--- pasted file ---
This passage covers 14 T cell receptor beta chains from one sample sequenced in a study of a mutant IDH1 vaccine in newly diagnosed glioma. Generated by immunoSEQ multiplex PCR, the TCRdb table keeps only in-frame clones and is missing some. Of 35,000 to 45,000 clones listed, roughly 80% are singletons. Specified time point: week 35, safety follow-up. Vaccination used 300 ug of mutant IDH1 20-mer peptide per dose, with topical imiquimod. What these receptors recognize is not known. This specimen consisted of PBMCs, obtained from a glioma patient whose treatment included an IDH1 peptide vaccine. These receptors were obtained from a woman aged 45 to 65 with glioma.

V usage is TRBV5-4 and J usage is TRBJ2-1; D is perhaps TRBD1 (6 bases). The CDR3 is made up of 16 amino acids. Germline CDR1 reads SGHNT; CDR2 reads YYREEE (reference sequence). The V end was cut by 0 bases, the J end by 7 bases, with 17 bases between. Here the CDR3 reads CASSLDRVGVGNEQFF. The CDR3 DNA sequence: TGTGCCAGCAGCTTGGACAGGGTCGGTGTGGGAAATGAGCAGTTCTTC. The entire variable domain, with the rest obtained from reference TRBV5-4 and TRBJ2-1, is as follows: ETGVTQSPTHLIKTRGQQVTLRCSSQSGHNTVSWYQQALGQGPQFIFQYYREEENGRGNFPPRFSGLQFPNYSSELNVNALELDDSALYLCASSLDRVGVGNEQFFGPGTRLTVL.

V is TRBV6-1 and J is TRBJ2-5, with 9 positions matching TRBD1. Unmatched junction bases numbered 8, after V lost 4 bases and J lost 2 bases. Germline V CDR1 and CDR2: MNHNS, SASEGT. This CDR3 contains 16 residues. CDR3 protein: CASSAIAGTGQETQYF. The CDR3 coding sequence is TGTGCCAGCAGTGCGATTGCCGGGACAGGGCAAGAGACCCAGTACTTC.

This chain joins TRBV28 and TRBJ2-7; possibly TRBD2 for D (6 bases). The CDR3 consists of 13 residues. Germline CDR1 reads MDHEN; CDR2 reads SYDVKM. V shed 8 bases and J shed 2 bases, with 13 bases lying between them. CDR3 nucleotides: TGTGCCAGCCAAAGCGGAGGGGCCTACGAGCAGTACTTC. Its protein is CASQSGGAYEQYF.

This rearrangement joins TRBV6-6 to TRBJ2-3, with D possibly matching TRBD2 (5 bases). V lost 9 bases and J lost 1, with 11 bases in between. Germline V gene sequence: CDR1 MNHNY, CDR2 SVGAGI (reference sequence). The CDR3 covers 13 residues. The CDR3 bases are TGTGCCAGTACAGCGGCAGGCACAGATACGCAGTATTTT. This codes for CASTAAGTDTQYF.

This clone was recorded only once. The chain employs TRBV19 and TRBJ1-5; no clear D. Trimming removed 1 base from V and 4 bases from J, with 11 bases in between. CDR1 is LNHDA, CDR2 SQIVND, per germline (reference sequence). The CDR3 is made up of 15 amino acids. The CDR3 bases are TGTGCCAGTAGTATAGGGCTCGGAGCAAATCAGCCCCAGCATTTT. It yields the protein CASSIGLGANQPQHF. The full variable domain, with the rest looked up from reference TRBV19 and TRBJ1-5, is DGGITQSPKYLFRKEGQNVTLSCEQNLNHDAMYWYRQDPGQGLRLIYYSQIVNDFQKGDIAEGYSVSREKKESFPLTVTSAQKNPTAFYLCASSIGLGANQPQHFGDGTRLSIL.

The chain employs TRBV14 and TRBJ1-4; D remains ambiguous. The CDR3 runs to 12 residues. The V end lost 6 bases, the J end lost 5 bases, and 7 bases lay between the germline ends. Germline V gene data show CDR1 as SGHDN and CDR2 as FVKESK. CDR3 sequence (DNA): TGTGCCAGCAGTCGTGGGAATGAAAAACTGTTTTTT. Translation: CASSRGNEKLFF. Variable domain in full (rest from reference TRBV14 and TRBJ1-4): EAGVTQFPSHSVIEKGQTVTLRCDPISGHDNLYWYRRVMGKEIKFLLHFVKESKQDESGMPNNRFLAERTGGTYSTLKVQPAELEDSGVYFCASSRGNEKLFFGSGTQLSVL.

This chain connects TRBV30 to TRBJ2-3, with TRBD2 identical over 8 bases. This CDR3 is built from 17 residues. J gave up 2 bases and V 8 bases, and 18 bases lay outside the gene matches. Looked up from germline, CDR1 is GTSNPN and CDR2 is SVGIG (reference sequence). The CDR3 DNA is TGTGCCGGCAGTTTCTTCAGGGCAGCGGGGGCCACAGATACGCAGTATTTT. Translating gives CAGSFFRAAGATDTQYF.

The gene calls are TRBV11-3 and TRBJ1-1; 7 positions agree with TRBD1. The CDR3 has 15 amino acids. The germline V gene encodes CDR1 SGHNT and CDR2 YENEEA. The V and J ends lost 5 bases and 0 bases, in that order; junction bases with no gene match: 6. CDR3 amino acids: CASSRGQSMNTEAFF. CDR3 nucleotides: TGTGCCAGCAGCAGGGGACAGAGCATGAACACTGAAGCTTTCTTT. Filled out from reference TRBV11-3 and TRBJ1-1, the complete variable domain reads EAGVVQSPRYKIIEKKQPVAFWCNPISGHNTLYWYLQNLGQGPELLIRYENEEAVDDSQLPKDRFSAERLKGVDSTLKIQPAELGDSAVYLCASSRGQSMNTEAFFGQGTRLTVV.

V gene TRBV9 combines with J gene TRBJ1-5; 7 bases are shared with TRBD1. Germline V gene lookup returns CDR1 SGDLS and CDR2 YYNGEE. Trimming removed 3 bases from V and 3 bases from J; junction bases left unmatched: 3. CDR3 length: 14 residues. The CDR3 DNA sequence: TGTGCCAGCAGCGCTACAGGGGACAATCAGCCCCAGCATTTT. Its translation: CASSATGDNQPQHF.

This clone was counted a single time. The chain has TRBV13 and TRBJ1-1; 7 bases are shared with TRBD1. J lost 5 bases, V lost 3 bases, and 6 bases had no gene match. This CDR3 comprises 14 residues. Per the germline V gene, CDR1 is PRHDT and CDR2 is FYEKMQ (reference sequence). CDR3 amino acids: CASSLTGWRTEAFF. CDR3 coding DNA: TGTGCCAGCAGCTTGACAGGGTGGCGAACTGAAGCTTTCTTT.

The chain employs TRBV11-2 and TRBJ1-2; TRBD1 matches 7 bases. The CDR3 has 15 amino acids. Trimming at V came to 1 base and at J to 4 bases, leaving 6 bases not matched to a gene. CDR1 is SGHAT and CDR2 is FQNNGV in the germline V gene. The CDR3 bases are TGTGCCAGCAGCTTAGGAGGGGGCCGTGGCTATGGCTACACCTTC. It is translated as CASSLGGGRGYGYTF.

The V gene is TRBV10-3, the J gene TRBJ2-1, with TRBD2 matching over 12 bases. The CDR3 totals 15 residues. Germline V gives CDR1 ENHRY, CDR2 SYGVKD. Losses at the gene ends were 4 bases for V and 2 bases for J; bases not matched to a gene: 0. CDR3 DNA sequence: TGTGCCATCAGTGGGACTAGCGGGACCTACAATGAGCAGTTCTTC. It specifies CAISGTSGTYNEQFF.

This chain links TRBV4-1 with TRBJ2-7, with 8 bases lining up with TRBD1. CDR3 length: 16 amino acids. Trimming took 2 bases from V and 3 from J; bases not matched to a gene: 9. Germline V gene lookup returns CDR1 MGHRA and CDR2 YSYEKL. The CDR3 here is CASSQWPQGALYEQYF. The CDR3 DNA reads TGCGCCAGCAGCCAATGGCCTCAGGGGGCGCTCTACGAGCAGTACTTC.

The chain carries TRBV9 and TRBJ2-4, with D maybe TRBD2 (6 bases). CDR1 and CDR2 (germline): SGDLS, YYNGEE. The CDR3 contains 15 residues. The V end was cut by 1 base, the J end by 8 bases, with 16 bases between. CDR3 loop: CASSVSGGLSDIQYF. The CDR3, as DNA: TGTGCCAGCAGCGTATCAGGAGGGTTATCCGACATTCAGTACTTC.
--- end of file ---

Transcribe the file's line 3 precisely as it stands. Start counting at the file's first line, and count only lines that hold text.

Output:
V is TRBV6-1 and J is TRBJ2-5, with 9 positions matching TRBD1. Unmatched junction bases numbered 8, after V lost 4 bases and J lost 2 bases. Germline V CDR1 and CDR2: MNHNS, SASEGT. This CDR3 contains 16 residues. CDR3 protein: CASSAIAGTGQETQYF. The CDR3 coding sequence is TGTGCCAGCAGTGCGATTGCCGGGACAGGGCAAGAGACCCAGTACTTC.